newsMail & Guardian reports that a recent study found how increasing temperatures in SA from climate change reduces the ability of people to work in sectors that usually have high exposure to heat, such as farming, construction, fishing and mining.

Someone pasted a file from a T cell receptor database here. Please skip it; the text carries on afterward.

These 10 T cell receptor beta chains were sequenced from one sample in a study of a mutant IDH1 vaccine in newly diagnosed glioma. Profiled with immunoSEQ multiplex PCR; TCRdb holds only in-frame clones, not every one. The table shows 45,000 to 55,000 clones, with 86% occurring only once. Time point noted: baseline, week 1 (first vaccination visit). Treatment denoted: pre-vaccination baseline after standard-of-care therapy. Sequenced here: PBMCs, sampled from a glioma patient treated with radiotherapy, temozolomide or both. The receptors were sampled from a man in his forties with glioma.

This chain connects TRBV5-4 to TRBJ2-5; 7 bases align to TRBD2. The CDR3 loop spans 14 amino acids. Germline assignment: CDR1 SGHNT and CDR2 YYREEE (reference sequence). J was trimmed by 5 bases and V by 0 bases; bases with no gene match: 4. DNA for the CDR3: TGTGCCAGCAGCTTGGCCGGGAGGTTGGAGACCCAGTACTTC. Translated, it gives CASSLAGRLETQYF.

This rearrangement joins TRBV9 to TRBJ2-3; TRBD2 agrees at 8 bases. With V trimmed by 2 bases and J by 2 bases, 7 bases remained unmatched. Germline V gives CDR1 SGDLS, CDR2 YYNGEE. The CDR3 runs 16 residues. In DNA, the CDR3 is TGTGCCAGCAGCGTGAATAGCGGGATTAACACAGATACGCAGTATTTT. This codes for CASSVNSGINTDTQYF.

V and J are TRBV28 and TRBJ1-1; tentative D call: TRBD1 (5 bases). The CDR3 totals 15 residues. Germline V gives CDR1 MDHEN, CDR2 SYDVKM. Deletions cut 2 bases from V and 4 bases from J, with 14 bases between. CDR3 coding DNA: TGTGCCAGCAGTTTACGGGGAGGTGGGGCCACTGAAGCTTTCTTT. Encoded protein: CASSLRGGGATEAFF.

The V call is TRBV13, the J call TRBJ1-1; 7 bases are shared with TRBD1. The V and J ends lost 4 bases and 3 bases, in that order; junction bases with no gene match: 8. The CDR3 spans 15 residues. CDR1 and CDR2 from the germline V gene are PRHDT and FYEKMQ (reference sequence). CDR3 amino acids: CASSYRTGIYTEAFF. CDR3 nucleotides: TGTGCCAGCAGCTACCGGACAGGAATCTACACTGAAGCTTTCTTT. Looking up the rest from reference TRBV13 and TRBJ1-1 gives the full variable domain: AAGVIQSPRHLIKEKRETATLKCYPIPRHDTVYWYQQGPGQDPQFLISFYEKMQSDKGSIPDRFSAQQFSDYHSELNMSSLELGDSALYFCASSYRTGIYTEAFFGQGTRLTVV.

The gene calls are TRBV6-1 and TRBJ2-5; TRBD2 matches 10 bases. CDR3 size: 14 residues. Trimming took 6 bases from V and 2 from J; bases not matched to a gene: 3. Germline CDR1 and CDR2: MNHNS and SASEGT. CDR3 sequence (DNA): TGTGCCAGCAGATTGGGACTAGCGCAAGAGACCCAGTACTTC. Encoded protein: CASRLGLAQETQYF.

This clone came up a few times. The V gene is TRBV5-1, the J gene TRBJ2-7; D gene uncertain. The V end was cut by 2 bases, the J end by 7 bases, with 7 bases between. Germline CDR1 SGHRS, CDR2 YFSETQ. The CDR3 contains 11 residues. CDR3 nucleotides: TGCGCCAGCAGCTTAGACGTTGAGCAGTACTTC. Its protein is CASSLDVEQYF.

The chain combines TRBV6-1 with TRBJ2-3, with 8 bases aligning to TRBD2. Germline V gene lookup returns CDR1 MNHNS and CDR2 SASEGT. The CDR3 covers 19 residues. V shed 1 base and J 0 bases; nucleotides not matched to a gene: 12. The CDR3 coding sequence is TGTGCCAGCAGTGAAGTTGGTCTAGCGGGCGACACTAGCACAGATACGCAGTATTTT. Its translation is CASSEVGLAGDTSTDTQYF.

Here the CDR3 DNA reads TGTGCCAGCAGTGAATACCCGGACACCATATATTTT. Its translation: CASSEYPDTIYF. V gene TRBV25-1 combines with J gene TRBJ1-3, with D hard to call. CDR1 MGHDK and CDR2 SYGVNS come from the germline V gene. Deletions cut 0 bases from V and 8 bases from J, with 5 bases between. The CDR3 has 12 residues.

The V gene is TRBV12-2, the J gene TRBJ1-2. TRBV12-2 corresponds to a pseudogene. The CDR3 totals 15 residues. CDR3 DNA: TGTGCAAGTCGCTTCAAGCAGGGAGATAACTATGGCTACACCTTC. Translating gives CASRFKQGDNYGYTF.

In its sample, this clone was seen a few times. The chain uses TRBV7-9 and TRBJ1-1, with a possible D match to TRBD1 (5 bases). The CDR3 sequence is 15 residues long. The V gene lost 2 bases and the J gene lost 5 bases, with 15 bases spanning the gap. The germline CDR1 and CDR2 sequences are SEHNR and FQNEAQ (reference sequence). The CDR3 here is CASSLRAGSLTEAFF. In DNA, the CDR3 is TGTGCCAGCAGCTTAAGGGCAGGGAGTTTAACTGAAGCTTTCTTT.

Temperature rise due to climate change has negatively affected labour productivity in the country in recent decades and will keep damaging it, potentially to a higher extent than what has been previously estimated, the authors found. Retha Louw is the chief executive of the Sustainability Initiative of SA (Siza), which works with the agricultural sector to ensure ethical and environmentally sustainable trade. “For the producers who are part of the programme, looking towards audit outcomes and results, it’s clear that hats and sunscreen lotion are becoming part of personal protective equipment. It is not compulsory but as an example, it is becoming part of the risk analysis of a farm,” she pointed out.  “Agri-workers start earlier in the mornings to avoid the heat – again, legislation and the Siza standard make provision to monitor working hours, no matter when they start or when they work. If they work a night shift there is legislation included in the Siza standard to allow for a night shift allowance and the same is relevant to day shifts,” Louw stated. Caradee Wright from the Medical Research Council said employers needed to be more aware of temperature and sun exposure health risks — and how such risks affected productivity. “For sun exposure, there is no legislation or guideline in South Africa to protect against ocular and skin exposure, for example against sunburn, skin cancer and cataracts,” she noted.

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